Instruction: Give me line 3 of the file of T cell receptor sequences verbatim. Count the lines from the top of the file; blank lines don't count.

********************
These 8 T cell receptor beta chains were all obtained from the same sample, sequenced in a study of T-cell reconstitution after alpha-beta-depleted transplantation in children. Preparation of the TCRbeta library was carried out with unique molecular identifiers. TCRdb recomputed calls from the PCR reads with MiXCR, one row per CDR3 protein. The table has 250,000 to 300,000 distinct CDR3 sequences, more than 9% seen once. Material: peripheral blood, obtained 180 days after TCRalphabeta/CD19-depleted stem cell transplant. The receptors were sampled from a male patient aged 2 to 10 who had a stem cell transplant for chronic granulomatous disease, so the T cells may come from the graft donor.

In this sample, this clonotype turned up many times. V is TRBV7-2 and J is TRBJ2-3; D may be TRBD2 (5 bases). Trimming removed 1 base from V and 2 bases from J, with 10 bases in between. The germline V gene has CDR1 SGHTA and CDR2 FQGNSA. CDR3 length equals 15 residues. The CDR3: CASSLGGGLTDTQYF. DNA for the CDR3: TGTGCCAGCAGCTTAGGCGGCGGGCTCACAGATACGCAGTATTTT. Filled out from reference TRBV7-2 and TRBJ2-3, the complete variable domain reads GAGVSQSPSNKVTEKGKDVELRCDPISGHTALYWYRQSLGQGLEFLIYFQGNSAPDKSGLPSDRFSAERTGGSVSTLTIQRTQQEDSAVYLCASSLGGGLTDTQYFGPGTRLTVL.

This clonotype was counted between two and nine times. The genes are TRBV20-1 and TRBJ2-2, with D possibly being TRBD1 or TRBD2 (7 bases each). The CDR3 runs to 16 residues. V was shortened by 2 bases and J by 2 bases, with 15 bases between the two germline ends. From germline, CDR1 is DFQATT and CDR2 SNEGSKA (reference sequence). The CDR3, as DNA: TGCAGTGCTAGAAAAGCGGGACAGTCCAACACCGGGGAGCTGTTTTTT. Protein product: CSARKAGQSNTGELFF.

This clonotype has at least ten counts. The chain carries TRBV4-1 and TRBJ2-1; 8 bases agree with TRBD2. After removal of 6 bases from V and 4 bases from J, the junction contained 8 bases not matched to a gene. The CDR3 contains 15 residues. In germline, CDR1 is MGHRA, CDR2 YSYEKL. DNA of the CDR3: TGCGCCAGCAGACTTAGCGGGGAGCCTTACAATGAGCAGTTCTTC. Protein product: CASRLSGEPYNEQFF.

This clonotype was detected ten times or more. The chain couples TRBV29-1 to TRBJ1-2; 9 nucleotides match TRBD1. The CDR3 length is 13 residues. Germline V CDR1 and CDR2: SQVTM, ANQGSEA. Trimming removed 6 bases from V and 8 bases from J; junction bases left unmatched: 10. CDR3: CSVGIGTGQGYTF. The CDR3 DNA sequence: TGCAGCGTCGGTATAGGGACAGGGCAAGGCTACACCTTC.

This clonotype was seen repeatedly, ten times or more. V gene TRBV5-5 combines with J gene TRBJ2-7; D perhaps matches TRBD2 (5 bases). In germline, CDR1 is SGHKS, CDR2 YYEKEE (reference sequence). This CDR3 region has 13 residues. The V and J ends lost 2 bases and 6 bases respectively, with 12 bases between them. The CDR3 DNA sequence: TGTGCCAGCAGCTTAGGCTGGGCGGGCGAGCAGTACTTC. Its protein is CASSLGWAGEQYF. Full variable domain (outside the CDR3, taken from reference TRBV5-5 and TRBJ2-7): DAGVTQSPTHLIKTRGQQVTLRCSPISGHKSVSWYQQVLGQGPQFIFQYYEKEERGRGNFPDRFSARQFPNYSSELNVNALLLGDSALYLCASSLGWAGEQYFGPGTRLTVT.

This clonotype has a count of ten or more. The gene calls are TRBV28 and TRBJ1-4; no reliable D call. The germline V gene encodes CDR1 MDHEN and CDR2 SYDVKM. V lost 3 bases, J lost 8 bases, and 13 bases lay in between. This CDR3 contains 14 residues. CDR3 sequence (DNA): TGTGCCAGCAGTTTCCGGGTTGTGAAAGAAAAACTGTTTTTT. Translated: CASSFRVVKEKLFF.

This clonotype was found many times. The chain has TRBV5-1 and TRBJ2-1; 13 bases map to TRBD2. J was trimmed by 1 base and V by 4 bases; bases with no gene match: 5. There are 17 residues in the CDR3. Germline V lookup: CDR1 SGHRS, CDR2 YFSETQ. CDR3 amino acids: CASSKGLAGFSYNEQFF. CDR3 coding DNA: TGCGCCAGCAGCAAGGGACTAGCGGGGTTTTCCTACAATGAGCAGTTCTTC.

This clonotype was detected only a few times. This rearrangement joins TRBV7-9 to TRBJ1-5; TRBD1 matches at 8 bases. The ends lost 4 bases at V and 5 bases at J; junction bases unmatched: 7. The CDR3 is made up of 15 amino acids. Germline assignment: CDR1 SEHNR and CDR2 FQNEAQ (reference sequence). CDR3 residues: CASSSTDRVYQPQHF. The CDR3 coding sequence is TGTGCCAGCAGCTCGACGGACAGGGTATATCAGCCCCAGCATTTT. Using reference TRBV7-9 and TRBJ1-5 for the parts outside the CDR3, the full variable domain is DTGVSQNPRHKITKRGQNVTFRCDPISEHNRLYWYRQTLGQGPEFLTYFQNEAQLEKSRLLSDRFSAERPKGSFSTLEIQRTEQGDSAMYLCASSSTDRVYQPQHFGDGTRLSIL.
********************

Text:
This clonotype was counted between two and nine times. The genes are TRBV20-1 and TRBJ2-2, with D possibly being TRBD1 or TRBD2 (7 bases each). The CDR3 runs to 16 residues. V was shortened by 2 bases and J by 2 bases, with 15 bases between the two germline ends. From germline, CDR1 is DFQATT and CDR2 SNEGSKA (reference sequence). The CDR3, as DNA: TGCAGTGCTAGAAAAGCGGGACAGTCCAACACCGGGGAGCTGTTTTTT. Protein product: CSARKAGQSNTGELFF.